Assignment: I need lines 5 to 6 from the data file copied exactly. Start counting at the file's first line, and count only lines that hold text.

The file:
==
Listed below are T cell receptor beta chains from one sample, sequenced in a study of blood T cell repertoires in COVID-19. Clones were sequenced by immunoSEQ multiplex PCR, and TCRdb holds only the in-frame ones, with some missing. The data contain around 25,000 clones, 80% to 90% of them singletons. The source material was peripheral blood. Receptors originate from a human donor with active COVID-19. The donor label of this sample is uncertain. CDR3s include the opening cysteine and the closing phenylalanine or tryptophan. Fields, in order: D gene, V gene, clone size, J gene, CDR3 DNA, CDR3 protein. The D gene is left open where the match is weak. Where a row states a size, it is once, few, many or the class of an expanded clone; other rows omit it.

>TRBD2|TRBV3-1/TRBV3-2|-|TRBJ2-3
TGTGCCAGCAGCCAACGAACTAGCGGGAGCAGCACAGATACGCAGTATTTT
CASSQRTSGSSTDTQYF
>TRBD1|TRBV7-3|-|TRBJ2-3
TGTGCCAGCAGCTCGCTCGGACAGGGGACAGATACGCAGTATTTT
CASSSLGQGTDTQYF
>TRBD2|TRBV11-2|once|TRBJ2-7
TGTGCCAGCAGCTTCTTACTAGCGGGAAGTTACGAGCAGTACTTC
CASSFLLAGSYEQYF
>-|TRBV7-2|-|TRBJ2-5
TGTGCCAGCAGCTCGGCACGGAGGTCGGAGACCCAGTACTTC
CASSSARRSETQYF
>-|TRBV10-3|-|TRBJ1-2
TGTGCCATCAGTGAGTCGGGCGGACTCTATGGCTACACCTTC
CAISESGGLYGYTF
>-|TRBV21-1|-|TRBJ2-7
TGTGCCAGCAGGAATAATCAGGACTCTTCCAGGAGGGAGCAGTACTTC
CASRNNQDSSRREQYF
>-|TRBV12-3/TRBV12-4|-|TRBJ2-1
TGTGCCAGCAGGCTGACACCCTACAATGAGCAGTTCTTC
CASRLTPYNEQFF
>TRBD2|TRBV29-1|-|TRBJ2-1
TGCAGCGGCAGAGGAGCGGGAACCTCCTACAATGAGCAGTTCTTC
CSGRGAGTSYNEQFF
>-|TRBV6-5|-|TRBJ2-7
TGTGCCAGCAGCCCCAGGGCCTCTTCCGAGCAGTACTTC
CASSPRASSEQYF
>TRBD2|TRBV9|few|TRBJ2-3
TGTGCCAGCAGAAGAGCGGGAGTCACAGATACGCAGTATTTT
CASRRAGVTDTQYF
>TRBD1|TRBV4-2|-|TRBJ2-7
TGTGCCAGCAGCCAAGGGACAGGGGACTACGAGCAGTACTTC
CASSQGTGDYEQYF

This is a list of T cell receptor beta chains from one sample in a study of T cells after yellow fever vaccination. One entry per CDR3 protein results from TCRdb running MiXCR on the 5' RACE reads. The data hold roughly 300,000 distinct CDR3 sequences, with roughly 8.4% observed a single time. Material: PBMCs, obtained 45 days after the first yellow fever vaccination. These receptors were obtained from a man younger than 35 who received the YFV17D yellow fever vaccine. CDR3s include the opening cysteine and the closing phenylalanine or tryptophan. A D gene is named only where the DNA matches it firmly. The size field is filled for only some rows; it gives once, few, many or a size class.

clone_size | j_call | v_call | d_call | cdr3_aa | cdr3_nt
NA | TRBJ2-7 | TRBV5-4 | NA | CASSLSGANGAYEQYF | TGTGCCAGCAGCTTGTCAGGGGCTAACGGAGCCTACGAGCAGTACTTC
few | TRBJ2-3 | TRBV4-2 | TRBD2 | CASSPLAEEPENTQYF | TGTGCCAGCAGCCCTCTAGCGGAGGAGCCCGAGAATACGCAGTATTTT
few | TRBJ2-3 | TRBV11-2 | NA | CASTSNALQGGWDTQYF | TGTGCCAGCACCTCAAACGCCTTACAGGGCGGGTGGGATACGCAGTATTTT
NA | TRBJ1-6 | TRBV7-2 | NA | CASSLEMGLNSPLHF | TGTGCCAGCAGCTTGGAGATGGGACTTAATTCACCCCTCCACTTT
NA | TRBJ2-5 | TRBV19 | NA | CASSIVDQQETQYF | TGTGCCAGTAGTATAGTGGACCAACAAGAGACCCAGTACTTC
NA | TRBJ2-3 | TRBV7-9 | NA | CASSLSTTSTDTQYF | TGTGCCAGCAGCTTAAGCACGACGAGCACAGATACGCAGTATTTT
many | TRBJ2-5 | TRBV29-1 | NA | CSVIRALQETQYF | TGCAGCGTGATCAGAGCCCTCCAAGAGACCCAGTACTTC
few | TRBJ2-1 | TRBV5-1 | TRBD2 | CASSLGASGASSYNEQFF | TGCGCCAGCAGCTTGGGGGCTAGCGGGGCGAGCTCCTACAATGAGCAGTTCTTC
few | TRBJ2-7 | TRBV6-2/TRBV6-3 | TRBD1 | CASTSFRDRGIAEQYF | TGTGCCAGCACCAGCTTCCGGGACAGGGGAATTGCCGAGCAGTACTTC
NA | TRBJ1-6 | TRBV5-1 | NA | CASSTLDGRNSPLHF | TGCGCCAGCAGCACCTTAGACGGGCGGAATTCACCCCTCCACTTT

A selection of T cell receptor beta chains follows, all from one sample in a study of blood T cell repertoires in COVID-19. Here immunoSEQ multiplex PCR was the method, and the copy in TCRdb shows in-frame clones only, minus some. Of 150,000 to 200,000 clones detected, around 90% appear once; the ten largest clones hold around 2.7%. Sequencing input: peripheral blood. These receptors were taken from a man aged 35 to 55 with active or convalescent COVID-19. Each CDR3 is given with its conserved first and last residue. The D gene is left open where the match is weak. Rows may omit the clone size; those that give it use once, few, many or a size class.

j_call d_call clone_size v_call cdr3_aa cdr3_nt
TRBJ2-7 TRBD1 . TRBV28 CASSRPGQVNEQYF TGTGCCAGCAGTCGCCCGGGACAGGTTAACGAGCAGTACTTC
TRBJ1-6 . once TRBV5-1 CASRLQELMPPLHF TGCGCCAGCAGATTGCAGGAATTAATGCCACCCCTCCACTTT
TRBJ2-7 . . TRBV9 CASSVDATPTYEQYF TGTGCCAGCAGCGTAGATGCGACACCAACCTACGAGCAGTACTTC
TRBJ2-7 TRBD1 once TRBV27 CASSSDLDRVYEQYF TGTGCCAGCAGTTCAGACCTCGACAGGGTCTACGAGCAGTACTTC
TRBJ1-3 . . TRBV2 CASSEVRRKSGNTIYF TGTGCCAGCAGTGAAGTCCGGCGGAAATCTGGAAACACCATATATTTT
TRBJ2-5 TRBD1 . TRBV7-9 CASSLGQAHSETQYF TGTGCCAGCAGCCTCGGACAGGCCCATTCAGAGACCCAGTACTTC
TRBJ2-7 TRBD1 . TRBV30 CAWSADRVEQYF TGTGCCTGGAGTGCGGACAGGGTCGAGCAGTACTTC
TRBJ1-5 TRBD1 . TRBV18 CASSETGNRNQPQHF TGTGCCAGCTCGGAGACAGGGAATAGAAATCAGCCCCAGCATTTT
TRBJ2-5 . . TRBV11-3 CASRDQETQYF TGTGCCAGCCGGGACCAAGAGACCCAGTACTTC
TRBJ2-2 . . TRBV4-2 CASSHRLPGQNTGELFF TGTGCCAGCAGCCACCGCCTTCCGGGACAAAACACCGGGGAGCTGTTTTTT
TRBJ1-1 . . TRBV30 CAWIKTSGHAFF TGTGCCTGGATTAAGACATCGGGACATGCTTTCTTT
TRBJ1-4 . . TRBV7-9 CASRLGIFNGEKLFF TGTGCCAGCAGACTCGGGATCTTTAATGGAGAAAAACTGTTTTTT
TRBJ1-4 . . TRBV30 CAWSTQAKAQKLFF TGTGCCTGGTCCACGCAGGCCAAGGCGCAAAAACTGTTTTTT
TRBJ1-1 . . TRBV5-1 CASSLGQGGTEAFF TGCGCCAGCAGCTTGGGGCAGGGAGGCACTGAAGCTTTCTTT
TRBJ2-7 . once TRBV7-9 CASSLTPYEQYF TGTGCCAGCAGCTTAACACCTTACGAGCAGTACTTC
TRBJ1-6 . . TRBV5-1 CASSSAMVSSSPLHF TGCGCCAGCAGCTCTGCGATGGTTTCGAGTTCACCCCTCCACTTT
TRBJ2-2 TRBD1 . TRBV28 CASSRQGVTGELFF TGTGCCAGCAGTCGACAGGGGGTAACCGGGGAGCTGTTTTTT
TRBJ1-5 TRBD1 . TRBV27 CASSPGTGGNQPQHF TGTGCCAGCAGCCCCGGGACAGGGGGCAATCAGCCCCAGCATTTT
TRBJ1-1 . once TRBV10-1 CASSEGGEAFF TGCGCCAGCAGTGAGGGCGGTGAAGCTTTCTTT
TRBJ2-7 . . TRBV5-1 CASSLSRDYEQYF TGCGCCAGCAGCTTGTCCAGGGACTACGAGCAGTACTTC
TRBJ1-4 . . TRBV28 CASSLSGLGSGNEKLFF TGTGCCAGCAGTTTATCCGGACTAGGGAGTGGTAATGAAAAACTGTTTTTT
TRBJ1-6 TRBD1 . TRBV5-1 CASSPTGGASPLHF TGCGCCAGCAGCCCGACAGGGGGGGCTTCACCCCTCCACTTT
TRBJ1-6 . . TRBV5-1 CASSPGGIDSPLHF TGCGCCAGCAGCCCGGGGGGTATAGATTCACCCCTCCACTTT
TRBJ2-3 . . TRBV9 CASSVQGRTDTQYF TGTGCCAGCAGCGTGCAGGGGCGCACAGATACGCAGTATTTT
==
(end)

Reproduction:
>TRBD1|TRBV7-3|-|TRBJ2-3
TGTGCCAGCAGCTCGCTCGGACAGGGGACAGATACGCAGTATTTT